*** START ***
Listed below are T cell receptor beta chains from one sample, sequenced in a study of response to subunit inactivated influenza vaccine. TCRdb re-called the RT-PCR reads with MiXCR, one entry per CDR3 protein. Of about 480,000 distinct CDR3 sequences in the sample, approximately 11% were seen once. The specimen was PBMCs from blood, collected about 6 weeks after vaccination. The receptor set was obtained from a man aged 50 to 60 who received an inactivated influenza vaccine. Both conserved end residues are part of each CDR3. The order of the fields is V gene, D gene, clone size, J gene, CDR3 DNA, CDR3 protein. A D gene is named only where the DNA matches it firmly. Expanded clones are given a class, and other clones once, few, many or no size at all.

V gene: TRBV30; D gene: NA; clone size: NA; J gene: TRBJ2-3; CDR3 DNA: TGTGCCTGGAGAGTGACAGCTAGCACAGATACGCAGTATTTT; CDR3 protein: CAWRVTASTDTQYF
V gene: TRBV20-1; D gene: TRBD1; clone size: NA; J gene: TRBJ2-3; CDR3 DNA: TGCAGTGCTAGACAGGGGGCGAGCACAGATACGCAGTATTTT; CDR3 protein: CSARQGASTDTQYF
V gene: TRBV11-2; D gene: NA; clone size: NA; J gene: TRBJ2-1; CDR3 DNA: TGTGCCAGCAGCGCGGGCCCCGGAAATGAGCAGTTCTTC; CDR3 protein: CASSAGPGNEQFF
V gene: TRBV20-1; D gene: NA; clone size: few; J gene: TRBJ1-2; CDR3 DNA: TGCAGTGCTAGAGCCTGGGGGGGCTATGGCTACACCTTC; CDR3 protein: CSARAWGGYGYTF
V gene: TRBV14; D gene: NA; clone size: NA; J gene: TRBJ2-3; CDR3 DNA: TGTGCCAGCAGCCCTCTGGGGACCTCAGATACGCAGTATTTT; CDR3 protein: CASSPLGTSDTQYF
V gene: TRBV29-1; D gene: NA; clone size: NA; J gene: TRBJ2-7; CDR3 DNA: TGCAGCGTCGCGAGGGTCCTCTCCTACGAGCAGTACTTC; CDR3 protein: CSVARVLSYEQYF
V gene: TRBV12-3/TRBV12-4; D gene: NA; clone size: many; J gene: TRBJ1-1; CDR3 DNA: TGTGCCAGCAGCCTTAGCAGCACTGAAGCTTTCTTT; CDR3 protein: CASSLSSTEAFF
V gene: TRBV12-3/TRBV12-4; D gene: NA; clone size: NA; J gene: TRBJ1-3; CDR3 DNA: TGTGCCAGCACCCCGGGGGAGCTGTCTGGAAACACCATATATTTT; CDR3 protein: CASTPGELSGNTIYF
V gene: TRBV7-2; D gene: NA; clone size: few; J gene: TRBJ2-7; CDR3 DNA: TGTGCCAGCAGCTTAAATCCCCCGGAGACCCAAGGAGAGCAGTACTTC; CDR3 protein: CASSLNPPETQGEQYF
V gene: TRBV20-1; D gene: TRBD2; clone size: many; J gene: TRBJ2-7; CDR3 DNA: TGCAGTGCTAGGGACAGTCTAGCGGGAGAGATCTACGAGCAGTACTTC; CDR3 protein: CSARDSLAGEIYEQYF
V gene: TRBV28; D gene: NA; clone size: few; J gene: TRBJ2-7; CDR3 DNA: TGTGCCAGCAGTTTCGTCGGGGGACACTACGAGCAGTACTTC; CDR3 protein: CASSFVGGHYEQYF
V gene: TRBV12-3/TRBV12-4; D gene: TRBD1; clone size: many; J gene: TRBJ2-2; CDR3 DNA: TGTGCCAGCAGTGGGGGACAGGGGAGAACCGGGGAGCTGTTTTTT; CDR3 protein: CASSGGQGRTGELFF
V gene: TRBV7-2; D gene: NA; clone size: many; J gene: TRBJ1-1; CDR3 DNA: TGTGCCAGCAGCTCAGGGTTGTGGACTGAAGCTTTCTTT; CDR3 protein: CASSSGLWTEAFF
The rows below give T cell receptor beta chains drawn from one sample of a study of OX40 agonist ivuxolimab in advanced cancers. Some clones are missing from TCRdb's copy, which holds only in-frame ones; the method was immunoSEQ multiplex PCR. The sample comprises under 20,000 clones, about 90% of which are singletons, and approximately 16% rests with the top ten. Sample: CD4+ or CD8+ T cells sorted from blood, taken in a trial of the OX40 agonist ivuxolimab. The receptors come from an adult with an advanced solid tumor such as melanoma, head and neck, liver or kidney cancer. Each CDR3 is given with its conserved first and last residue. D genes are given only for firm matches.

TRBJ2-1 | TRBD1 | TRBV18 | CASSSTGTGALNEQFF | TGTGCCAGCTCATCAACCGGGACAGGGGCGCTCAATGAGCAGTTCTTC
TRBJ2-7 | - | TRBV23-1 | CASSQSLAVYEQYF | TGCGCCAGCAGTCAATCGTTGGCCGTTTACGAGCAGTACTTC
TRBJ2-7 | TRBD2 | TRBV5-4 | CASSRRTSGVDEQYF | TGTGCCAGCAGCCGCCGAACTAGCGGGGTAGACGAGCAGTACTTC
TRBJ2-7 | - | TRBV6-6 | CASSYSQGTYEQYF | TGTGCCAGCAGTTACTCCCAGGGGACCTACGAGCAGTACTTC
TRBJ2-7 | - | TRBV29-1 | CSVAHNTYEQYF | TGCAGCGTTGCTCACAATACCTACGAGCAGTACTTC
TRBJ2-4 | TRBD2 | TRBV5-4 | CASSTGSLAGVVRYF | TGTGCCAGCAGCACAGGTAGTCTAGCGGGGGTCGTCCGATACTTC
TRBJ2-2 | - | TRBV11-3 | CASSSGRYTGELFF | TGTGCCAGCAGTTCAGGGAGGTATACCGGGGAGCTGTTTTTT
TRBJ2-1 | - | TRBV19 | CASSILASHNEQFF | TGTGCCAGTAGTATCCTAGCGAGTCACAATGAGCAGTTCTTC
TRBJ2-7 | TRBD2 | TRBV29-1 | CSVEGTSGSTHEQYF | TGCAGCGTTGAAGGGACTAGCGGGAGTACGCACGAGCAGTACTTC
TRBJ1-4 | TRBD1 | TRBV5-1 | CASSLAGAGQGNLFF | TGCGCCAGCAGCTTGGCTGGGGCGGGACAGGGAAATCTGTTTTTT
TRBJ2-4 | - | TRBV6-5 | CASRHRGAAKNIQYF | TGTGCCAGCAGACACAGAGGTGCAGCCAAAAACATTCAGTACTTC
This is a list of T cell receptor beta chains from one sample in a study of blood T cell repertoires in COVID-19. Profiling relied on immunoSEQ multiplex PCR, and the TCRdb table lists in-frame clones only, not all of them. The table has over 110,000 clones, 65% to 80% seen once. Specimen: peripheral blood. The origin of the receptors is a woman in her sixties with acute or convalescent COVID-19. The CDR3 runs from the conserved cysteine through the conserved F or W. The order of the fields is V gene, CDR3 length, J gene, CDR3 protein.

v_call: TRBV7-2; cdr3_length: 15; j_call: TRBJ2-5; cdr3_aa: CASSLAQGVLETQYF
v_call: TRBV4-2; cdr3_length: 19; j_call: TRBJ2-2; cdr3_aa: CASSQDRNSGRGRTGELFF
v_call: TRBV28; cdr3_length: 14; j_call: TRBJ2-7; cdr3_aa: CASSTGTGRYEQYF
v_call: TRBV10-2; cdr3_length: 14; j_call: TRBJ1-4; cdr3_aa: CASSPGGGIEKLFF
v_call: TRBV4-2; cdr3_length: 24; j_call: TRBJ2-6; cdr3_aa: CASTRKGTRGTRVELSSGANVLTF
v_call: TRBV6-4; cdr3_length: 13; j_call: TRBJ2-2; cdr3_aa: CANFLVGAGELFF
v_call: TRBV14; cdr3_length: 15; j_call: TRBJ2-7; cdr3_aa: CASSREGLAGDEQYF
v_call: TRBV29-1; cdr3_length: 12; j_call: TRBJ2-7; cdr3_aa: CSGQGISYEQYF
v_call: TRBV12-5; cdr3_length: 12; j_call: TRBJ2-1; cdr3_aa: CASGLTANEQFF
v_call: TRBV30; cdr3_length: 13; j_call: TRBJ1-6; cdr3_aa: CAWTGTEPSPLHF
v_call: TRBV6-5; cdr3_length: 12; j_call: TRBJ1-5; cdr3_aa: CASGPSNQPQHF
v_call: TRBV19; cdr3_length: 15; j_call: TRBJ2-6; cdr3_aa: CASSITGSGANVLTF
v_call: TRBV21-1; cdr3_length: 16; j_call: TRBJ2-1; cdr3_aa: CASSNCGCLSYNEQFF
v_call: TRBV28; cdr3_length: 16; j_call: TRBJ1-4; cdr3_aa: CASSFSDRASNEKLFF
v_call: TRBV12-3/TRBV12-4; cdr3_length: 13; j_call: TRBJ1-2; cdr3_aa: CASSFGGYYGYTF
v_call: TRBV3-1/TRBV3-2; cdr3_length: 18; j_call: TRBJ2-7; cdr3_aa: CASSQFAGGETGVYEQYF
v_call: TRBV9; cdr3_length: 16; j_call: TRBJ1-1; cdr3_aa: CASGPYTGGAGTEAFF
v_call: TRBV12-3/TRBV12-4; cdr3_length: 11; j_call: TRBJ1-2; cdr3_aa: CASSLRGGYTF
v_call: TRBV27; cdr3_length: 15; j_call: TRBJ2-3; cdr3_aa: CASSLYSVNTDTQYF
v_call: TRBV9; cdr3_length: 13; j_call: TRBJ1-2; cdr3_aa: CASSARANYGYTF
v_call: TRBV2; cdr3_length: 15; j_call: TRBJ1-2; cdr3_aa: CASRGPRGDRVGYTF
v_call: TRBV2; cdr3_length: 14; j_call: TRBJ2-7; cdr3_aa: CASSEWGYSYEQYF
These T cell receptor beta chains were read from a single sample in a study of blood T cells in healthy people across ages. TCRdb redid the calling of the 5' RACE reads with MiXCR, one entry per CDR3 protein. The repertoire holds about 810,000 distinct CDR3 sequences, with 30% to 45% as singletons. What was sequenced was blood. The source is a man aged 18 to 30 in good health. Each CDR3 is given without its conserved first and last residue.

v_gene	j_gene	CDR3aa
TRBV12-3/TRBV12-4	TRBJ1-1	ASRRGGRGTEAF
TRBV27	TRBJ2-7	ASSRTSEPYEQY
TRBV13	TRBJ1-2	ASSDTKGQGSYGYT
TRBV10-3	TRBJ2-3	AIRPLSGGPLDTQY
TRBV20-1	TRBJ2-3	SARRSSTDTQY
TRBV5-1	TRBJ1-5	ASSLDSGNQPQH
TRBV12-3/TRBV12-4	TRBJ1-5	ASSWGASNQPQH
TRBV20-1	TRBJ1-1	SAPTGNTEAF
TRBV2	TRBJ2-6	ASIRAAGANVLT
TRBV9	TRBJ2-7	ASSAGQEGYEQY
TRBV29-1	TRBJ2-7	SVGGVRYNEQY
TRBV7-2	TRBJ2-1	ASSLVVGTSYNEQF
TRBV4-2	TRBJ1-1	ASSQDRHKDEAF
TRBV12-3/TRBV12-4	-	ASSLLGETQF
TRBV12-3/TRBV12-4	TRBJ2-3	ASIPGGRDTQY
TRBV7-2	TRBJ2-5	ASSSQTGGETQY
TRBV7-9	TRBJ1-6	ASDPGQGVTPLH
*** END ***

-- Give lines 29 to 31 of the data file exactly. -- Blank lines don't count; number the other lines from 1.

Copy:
v_call: TRBV4-2; cdr3_length: 19; j_call: TRBJ2-2; cdr3_aa: CASSQDRNSGRGRTGELFF
v_call: TRBV28; cdr3_length: 14; j_call: TRBJ2-7; cdr3_aa: CASSTGTGRYEQYF
v_call: TRBV10-2; cdr3_length: 14; j_call: TRBJ1-4; cdr3_aa: CASSPGGGIEKLFF